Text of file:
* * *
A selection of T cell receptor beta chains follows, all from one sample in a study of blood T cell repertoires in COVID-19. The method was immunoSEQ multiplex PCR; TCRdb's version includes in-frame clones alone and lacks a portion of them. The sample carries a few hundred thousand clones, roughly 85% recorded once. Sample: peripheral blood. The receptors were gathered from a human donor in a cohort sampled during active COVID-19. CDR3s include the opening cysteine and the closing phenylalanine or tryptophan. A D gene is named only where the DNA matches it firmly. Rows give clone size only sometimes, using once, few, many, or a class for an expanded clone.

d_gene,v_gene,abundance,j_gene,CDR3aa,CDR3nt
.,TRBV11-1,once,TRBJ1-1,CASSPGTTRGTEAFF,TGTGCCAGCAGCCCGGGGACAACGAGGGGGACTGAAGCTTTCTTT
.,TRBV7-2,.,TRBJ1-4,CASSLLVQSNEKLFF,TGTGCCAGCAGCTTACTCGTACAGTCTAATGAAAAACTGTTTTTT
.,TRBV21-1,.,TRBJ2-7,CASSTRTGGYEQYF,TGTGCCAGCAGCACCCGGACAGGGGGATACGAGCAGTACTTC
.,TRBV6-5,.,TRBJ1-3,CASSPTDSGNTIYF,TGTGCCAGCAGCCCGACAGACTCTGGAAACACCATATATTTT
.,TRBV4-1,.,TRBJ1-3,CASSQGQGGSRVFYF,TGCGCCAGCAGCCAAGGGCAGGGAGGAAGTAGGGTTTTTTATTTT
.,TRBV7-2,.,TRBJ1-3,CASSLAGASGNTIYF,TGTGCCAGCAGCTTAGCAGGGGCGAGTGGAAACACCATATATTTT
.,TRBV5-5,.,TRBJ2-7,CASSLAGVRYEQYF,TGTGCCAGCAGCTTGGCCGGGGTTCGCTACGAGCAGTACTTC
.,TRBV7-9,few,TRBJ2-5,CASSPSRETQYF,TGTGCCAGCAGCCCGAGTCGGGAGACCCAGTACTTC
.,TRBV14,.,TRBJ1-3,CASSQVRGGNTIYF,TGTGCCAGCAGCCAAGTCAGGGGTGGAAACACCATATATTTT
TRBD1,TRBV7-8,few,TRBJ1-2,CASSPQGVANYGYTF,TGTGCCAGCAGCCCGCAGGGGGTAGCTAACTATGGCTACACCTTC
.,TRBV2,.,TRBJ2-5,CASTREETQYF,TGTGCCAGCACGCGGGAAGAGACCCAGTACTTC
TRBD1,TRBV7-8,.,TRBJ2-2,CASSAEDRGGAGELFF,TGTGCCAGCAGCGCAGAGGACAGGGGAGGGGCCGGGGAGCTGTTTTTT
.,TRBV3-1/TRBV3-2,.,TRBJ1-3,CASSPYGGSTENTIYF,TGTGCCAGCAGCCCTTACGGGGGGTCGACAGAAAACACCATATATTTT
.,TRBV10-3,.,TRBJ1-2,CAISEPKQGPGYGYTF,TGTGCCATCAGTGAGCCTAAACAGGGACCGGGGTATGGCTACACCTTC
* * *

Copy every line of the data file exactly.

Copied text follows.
A selection of T cell receptor beta chains follows, all from one sample in a study of blood T cell repertoires in COVID-19. The method was immunoSEQ multiplex PCR; TCRdb's version includes in-frame clones alone and lacks a portion of them. The sample carries a few hundred thousand clones, roughly 85% recorded once. Sample: peripheral blood. The receptors were gathered from a human donor in a cohort sampled during active COVID-19. CDR3s include the opening cysteine and the closing phenylalanine or tryptophan. A D gene is named only where the DNA matches it firmly. Rows give clone size only sometimes, using once, few, many, or a class for an expanded clone.

d_gene,v_gene,abundance,j_gene,CDR3aa,CDR3nt
.,TRBV11-1,once,TRBJ1-1,CASSPGTTRGTEAFF,TGTGCCAGCAGCCCGGGGACAACGAGGGGGACTGAAGCTTTCTTT
.,TRBV7-2,.,TRBJ1-4,CASSLLVQSNEKLFF,TGTGCCAGCAGCTTACTCGTACAGTCTAATGAAAAACTGTTTTTT
.,TRBV21-1,.,TRBJ2-7,CASSTRTGGYEQYF,TGTGCCAGCAGCACCCGGACAGGGGGATACGAGCAGTACTTC
.,TRBV6-5,.,TRBJ1-3,CASSPTDSGNTIYF,TGTGCCAGCAGCCCGACAGACTCTGGAAACACCATATATTTT
.,TRBV4-1,.,TRBJ1-3,CASSQGQGGSRVFYF,TGCGCCAGCAGCCAAGGGCAGGGAGGAAGTAGGGTTTTTTATTTT
.,TRBV7-2,.,TRBJ1-3,CASSLAGASGNTIYF,TGTGCCAGCAGCTTAGCAGGGGCGAGTGGAAACACCATATATTTT
.,TRBV5-5,.,TRBJ2-7,CASSLAGVRYEQYF,TGTGCCAGCAGCTTGGCCGGGGTTCGCTACGAGCAGTACTTC
.,TRBV7-9,few,TRBJ2-5,CASSPSRETQYF,TGTGCCAGCAGCCCGAGTCGGGAGACCCAGTACTTC
.,TRBV14,.,TRBJ1-3,CASSQVRGGNTIYF,TGTGCCAGCAGCCAAGTCAGGGGTGGAAACACCATATATTTT
TRBD1,TRBV7-8,few,TRBJ1-2,CASSPQGVANYGYTF,TGTGCCAGCAGCCCGCAGGGGGTAGCTAACTATGGCTACACCTTC
.,TRBV2,.,TRBJ2-5,CASTREETQYF,TGTGCCAGCACGCGGGAAGAGACCCAGTACTTC
TRBD1,TRBV7-8,.,TRBJ2-2,CASSAEDRGGAGELFF,TGTGCCAGCAGCGCAGAGGACAGGGGAGGGGCCGGGGAGCTGTTTTTT
.,TRBV3-1/TRBV3-2,.,TRBJ1-3,CASSPYGGSTENTIYF,TGTGCCAGCAGCCCTTACGGGGGGTCGACAGAAAACACCATATATTTT
.,TRBV10-3,.,TRBJ1-2,CAISEPKQGPGYGYTF,TGTGCCATCAGTGAGCCTAAACAGGGACCGGGGTATGGCTACACCTTC